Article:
The CertBulter takes care of your certificates. It is an ACME client that requests and renews certificates with dns-01 challenges. It can also fetch and store OCSP responses for stapling.
Why another ACME client
Wildcard certificates without pain.
Sounds simple, but I have not found a client which covered my scenario. I wanted to have wildcard certificates (therefore I need to use the dns-01 challenge) but not want to have DNS hosting credentials on my host and do not want to have struggle with propagation delays. Therefore, I delegate the _acme-challenge subdomain to my host and then the acme client can open a DNS server and provide the challenge itself. This takes away all credentials and propagation problems. As having these challenges on a fixed subdomain seems to be built with this implementation in mind, I wonder why no existing client supports this. So, here it my own one: CertButler!
An NS Record for the subdomain
_acme-challenge.<DOMAIN> below all domains, which should be included has to be created that points to the host CertButler is running on.
CertButler is configured with yaml configuration files. It is possible to configure multiple certificates. In this case, one config file per certificate has to be provided.
Running the Butler
./certbutler <config1>.yaml <config2>.yaml
The list of config files can also be provided via an environment variable
This can be used when using the Docker container.
Each time certbutler runs (via internal scheduler or manual run) the following steps happen:
1. Examination of necessary tasks
First Cerbutler checks wheater certificate and/or OCSP response have to be updated. Therefore, the current expirateion dates and the configuration options are checked
2. Updates and writing to files
When necessary, Certificate and/or OCSP response are updated and the new versions are written to file. Depending on the configuration Certificate and Key are stored either in one cobined or in two separate files. If the target files already exist (e.g. old version of the certificate), the old files are renamed with a number suffix.
3. Post-Processing is done
Post processing includes updates of web servers and/or running of a deploy hook. If no post processors are configured, certbutler will only update the files.
Currently, the following post-processors are available:
The haproxy post-processor will use the nginx admin socket to send new certificates and/or OCSP responses to a running haproxy process.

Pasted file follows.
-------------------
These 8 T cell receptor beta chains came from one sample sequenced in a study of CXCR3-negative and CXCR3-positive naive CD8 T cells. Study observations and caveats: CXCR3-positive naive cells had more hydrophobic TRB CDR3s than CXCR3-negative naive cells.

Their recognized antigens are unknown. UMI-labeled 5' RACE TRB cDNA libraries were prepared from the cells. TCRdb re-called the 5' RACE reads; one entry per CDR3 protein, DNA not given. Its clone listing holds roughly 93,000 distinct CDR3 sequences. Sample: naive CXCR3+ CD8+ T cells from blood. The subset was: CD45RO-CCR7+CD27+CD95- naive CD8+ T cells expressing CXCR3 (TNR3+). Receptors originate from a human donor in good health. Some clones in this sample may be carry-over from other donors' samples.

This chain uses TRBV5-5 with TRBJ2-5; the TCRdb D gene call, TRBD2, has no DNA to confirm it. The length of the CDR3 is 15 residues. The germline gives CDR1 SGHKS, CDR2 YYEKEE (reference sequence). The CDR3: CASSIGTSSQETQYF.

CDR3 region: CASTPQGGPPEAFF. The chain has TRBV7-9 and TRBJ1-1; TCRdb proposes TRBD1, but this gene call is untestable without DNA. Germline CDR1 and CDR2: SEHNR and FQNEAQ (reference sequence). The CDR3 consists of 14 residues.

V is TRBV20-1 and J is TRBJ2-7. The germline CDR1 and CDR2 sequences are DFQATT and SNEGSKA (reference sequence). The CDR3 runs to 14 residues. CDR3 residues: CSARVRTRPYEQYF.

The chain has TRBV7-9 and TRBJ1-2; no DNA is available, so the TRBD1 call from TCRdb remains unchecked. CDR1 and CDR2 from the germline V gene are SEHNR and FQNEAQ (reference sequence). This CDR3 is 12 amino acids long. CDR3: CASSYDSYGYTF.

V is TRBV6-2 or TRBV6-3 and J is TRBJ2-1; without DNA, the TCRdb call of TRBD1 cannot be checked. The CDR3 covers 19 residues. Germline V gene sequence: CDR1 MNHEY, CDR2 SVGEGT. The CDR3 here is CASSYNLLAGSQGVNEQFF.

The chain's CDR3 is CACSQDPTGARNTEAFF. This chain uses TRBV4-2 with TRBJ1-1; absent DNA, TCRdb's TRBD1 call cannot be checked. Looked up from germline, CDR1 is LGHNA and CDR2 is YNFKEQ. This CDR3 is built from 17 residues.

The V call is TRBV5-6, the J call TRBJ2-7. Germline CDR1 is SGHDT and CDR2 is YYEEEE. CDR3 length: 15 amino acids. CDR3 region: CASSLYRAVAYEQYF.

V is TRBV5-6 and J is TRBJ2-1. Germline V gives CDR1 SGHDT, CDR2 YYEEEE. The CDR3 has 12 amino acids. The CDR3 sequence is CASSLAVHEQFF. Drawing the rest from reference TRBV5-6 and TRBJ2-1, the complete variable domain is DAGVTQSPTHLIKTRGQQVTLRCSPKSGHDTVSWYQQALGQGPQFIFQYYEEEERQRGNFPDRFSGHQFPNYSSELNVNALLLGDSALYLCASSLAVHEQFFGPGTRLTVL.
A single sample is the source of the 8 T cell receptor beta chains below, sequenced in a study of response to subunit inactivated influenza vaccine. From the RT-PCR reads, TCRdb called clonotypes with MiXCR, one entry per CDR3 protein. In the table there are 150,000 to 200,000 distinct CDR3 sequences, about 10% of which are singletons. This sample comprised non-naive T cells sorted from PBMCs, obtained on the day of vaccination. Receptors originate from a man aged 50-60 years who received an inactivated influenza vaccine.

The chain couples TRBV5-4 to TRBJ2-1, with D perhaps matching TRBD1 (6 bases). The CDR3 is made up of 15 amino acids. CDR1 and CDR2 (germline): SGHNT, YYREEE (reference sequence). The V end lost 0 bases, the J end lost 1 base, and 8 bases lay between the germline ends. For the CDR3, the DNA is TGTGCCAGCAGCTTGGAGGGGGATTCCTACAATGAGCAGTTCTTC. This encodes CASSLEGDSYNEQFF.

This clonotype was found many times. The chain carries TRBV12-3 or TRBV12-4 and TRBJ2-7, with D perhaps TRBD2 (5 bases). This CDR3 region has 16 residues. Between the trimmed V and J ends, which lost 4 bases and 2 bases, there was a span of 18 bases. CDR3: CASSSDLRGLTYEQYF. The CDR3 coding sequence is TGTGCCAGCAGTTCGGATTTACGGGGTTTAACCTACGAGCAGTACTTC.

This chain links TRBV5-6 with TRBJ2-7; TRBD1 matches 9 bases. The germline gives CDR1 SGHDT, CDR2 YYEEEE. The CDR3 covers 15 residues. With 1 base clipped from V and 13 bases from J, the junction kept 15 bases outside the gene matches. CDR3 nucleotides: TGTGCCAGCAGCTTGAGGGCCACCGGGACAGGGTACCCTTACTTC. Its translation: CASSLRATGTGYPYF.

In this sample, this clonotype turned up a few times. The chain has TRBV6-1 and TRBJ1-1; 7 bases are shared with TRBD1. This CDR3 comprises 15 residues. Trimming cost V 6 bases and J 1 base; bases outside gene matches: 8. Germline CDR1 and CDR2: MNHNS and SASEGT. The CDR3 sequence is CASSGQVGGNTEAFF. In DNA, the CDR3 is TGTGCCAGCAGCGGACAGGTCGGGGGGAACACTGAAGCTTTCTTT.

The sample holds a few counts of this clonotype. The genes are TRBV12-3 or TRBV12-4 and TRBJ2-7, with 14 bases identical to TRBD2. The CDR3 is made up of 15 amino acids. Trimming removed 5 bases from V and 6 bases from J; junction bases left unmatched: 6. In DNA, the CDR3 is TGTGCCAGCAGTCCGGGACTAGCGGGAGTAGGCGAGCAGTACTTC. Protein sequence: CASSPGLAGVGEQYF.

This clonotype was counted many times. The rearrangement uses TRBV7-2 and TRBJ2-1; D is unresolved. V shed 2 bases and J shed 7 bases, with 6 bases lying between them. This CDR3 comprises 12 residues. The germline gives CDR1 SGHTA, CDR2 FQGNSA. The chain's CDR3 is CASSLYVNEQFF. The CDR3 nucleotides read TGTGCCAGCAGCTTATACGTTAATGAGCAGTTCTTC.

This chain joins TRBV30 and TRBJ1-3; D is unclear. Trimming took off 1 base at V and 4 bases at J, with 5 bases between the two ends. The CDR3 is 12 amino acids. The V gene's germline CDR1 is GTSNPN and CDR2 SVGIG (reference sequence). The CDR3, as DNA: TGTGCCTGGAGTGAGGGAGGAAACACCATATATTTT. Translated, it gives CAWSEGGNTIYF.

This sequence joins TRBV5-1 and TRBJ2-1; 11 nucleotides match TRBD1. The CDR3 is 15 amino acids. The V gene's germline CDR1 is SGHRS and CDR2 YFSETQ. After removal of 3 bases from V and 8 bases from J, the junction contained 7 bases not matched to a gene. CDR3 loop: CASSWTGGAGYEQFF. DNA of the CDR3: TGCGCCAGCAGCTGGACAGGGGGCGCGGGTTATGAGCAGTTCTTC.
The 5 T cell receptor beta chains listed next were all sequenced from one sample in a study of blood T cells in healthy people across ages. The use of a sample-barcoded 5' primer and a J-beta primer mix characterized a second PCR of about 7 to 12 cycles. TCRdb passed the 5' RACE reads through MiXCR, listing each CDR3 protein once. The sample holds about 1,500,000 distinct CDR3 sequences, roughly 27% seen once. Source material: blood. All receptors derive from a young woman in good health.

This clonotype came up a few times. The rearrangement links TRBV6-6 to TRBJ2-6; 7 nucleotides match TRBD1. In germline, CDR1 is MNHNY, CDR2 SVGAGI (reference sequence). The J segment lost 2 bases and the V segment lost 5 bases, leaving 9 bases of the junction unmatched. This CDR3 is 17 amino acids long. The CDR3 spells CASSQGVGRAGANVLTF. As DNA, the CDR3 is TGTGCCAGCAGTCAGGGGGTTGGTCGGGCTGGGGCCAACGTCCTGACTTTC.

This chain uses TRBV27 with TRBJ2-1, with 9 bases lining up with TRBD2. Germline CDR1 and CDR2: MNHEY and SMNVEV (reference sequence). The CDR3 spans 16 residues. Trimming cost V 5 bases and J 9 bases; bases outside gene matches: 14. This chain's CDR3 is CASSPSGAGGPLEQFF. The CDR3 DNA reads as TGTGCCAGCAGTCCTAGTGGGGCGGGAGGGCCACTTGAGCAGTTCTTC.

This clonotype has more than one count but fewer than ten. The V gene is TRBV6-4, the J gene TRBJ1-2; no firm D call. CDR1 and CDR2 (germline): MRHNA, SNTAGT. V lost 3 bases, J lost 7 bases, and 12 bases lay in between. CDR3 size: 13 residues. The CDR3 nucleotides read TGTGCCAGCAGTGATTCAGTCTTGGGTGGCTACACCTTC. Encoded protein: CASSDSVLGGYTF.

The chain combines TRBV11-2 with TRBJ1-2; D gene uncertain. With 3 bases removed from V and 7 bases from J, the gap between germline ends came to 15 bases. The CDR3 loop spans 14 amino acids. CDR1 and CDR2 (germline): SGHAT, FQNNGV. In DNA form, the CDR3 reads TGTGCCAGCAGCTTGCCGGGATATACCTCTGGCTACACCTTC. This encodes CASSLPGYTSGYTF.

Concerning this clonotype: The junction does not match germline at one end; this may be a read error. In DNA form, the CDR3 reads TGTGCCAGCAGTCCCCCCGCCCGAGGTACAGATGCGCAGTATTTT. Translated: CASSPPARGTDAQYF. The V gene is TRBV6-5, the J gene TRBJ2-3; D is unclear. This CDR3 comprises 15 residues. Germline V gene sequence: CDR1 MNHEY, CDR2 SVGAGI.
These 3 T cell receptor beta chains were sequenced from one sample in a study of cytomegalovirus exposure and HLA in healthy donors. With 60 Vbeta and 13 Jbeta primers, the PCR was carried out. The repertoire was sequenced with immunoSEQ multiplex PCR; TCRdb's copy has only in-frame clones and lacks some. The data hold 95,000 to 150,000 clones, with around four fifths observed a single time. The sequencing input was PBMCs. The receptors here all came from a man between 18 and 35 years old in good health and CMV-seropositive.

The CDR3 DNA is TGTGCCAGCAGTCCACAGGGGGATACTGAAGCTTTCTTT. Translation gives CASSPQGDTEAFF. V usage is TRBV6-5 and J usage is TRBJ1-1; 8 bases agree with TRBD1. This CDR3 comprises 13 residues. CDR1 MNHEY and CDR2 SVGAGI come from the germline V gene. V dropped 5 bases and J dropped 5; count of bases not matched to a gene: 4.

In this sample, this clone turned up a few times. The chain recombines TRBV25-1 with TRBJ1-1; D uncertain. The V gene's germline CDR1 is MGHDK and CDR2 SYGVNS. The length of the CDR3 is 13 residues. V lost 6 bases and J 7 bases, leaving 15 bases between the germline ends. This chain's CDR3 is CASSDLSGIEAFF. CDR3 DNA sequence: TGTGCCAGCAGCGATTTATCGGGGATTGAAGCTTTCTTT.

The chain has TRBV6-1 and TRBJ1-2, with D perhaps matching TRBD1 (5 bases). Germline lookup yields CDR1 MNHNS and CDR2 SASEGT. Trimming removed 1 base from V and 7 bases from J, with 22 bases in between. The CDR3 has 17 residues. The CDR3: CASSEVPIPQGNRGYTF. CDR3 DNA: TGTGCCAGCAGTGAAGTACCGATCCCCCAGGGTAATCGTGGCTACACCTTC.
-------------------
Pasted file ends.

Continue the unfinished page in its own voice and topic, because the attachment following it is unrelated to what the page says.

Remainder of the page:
For this to work successfully, different requierments have to be fulfilled:
- certbulter should be configured to store certificate an key in one file as this is the format used by haproxy
- the admin socket has to be accessible by certbulter (correct unix permissions / placed in a volume to share between containers)
- the certificate file path has to be identical in the certbutler and the haproxy configuration
- haproxy has to be already started with a certificate/OCSP response (the socket only allows updates, not new installs)
The written files are not read by haproxy during these updates, but they are needed if haproxy starts up.
The nginx post-processor currently triggers a reload the nginx process.
This means, the certificate data is not send by certbutler.
Instead, it is read from the written files.
As nginx expects certificate and key in different files
single should be set to false.
Nginx can gather OCSP responses itself as well as utilize a prepared response from a file.
If nginx's own mechanism should be used,
renewaldueocsp in the cerbutler configuration can be set to
0 to disable OCSP response updates.
If prepared ones should be used, nginx can be configured to use the ones created by cerbutler with the config option
This can be handy when
muststaple is enabled as nginx with its own mechanism sends the first answer after a restart without a stapled OCSP response.
The deploy hook post-processor runs a executable defined in the configuration file. For example, it can be used to update the new certificate if the webserver has to be updated in a special way (e.g. it runs on another host) or if the updated certificate has to be copied to other cluster nodes in addition to local webserver update.
Run as service / Deployment
There are different ways/components to run certbutler as a service. Varios options can be found in the deployments folder:
- Docker container with docker-compose for use with haproxy
- Systemd-Service with Timer
- Ansible playbook for systemd deployment
Some strange error with yaml
There is probably a syntax error in the configuration file. Check the config file with a yaml validator. Maybe the identations of the config blocks are are wrong or a string with special chars is not quoted.
It does not work / Nothing happens after "Waiting for authorizations..."
The DNS validation seems to have problems. Double-check if the "_acme-challenge" DNS records are set correctly and whether DNS requests can reach certbutler (is port 53/udp open in the firewall). You can debug connectivity issues by watching for the incoming requests from the acme endpoint (e.g. with tcpdump/wireshark). If no request reach your host check if the NS records have successfully propagated (maybe wait a day) and whether you can resolve the TXT records hosted by certbutler yourself from another server.
Your binary fails on linux because of a missing glibc library
CGO_ENABLED=0 environment variable to create a pure go binary.
There is no documentation for this package.